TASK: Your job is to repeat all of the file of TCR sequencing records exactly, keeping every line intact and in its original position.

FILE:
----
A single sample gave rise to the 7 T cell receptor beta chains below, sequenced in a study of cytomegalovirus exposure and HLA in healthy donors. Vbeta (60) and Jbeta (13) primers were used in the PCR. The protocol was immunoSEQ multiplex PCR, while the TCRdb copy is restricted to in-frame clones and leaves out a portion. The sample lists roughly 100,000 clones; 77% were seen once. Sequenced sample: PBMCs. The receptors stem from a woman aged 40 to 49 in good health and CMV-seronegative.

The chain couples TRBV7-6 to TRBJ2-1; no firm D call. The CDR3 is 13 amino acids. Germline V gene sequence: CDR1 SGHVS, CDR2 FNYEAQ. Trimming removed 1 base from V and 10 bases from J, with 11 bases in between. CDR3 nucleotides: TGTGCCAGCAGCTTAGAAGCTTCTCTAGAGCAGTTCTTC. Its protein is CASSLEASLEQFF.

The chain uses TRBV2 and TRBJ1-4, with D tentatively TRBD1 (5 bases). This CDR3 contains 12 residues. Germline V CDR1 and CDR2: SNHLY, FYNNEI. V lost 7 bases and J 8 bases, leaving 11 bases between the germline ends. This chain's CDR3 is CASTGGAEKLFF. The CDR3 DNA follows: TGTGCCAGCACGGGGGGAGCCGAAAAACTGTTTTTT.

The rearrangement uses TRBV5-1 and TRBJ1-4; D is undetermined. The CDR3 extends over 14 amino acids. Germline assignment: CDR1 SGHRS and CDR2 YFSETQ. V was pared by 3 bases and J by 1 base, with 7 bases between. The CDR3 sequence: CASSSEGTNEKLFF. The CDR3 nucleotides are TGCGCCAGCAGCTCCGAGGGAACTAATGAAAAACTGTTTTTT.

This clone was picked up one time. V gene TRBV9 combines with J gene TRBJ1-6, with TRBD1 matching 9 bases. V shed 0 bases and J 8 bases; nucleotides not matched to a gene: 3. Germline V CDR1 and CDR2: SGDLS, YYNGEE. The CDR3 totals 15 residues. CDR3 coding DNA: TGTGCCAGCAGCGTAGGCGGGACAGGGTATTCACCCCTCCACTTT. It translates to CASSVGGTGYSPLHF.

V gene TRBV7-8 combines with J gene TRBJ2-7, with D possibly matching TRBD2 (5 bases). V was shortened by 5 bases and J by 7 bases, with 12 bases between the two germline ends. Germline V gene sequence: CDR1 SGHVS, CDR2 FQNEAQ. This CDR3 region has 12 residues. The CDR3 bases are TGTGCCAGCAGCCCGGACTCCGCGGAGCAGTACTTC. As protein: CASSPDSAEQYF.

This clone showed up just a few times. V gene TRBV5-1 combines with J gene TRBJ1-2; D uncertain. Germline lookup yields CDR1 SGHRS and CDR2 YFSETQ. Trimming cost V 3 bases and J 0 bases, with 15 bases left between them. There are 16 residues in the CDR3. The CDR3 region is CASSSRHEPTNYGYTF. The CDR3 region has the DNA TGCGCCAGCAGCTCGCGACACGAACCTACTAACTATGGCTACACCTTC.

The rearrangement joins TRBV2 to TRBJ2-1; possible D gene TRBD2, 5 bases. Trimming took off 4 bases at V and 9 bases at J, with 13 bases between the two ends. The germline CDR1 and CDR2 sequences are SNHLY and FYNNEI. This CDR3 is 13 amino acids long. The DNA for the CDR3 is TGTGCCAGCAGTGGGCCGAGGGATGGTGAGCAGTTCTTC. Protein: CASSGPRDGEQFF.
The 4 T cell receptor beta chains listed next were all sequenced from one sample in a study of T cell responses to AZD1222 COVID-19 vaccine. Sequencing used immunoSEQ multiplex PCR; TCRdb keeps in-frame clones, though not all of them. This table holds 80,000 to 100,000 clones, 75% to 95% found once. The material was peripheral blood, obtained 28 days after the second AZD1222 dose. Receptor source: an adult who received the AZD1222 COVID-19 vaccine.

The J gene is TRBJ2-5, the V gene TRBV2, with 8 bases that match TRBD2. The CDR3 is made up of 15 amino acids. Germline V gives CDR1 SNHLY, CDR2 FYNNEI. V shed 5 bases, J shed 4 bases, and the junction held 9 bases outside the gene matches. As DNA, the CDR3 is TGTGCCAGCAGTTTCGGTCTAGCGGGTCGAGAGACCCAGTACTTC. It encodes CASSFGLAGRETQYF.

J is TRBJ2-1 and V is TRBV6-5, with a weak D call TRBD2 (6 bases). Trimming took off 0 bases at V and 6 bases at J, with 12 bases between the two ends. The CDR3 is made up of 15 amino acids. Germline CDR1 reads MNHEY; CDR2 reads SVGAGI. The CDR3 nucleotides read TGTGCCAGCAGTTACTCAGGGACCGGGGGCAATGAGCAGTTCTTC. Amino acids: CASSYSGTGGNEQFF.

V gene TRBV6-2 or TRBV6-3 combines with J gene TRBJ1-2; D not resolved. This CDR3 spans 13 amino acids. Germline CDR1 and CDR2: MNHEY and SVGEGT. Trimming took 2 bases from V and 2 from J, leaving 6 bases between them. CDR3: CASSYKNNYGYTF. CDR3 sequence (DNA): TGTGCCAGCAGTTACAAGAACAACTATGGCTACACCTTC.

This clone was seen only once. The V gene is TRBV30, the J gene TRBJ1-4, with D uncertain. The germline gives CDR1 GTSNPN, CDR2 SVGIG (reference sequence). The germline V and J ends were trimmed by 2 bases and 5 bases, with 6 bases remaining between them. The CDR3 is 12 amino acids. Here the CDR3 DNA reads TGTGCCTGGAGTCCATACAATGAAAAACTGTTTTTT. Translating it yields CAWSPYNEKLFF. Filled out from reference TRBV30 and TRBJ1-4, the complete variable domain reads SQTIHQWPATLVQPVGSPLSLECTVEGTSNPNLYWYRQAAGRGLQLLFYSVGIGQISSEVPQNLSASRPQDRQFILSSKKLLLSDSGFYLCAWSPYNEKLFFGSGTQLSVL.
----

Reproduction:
A single sample gave rise to the 7 T cell receptor beta chains below, sequenced in a study of cytomegalovirus exposure and HLA in healthy donors. Vbeta (60) and Jbeta (13) primers were used in the PCR. The protocol was immunoSEQ multiplex PCR, while the TCRdb copy is restricted to in-frame clones and leaves out a portion. The sample lists roughly 100,000 clones; 77% were seen once. Sequenced sample: PBMCs. The receptors stem from a woman aged 40 to 49 in good health and CMV-seronegative.

The chain couples TRBV7-6 to TRBJ2-1; no firm D call. The CDR3 is 13 amino acids. Germline V gene sequence: CDR1 SGHVS, CDR2 FNYEAQ. Trimming removed 1 base from V and 10 bases from J, with 11 bases in between. CDR3 nucleotides: TGTGCCAGCAGCTTAGAAGCTTCTCTAGAGCAGTTCTTC. Its protein is CASSLEASLEQFF.

The chain uses TRBV2 and TRBJ1-4, with D tentatively TRBD1 (5 bases). This CDR3 contains 12 residues. Germline V CDR1 and CDR2: SNHLY, FYNNEI. V lost 7 bases and J 8 bases, leaving 11 bases between the germline ends. This chain's CDR3 is CASTGGAEKLFF. The CDR3 DNA follows: TGTGCCAGCACGGGGGGAGCCGAAAAACTGTTTTTT.

The rearrangement uses TRBV5-1 and TRBJ1-4; D is undetermined. The CDR3 extends over 14 amino acids. Germline assignment: CDR1 SGHRS and CDR2 YFSETQ. V was pared by 3 bases and J by 1 base, with 7 bases between. The CDR3 sequence: CASSSEGTNEKLFF. The CDR3 nucleotides are TGCGCCAGCAGCTCCGAGGGAACTAATGAAAAACTGTTTTTT.

This clone was picked up one time. V gene TRBV9 combines with J gene TRBJ1-6, with TRBD1 matching 9 bases. V shed 0 bases and J 8 bases; nucleotides not matched to a gene: 3. Germline V CDR1 and CDR2: SGDLS, YYNGEE. The CDR3 totals 15 residues. CDR3 coding DNA: TGTGCCAGCAGCGTAGGCGGGACAGGGTATTCACCCCTCCACTTT. It translates to CASSVGGTGYSPLHF.

V gene TRBV7-8 combines with J gene TRBJ2-7, with D possibly matching TRBD2 (5 bases). V was shortened by 5 bases and J by 7 bases, with 12 bases between the two germline ends. Germline V gene sequence: CDR1 SGHVS, CDR2 FQNEAQ. This CDR3 region has 12 residues. The CDR3 bases are TGTGCCAGCAGCCCGGACTCCGCGGAGCAGTACTTC. As protein: CASSPDSAEQYF.

This clone showed up just a few times. V gene TRBV5-1 combines with J gene TRBJ1-2; D uncertain. Germline lookup yields CDR1 SGHRS and CDR2 YFSETQ. Trimming cost V 3 bases and J 0 bases, with 15 bases left between them. There are 16 residues in the CDR3. The CDR3 region is CASSSRHEPTNYGYTF. The CDR3 region has the DNA TGCGCCAGCAGCTCGCGACACGAACCTACTAACTATGGCTACACCTTC.

The rearrangement joins TRBV2 to TRBJ2-1; possible D gene TRBD2, 5 bases. Trimming took off 4 bases at V and 9 bases at J, with 13 bases between the two ends. The germline CDR1 and CDR2 sequences are SNHLY and FYNNEI. This CDR3 is 13 amino acids long. The DNA for the CDR3 is TGTGCCAGCAGTGGGCCGAGGGATGGTGAGCAGTTCTTC. Protein: CASSGPRDGEQFF.
The 4 T cell receptor beta chains listed next were all sequenced from one sample in a study of T cell responses to AZD1222 COVID-19 vaccine. Sequencing used immunoSEQ multiplex PCR; TCRdb keeps in-frame clones, though not all of them. This table holds 80,000 to 100,000 clones, 75% to 95% found once. The material was peripheral blood, obtained 28 days after the second AZD1222 dose. Receptor source: an adult who received the AZD1222 COVID-19 vaccine.

The J gene is TRBJ2-5, the V gene TRBV2, with 8 bases that match TRBD2. The CDR3 is made up of 15 amino acids. Germline V gives CDR1 SNHLY, CDR2 FYNNEI. V shed 5 bases, J shed 4 bases, and the junction held 9 bases outside the gene matches. As DNA, the CDR3 is TGTGCCAGCAGTTTCGGTCTAGCGGGTCGAGAGACCCAGTACTTC. It encodes CASSFGLAGRETQYF.

J is TRBJ2-1 and V is TRBV6-5, with a weak D call TRBD2 (6 bases). Trimming took off 0 bases at V and 6 bases at J, with 12 bases between the two ends. The CDR3 is made up of 15 amino acids. Germline CDR1 reads MNHEY; CDR2 reads SVGAGI. The CDR3 nucleotides read TGTGCCAGCAGTTACTCAGGGACCGGGGGCAATGAGCAGTTCTTC. Amino acids: CASSYSGTGGNEQFF.

V gene TRBV6-2 or TRBV6-3 combines with J gene TRBJ1-2; D not resolved. This CDR3 spans 13 amino acids. Germline CDR1 and CDR2: MNHEY and SVGEGT. Trimming took 2 bases from V and 2 from J, leaving 6 bases between them. CDR3: CASSYKNNYGYTF. CDR3 sequence (DNA): TGTGCCAGCAGTTACAAGAACAACTATGGCTACACCTTC.

This clone was seen only once. The V gene is TRBV30, the J gene TRBJ1-4, with D uncertain. The germline gives CDR1 GTSNPN, CDR2 SVGIG (reference sequence). The germline V and J ends were trimmed by 2 bases and 5 bases, with 6 bases remaining between them. The CDR3 is 12 amino acids. Here the CDR3 DNA reads TGTGCCTGGAGTCCATACAATGAAAAACTGTTTTTT. Translating it yields CAWSPYNEKLFF. Filled out from reference TRBV30 and TRBJ1-4, the complete variable domain reads SQTIHQWPATLVQPVGSPLSLECTVEGTSNPNLYWYRQAAGRGLQLLFYSVGIGQISSEVPQNLSASRPQDRQFILSSKKLLLSDSGFYLCAWSPYNEKLFFGSGTQLSVL.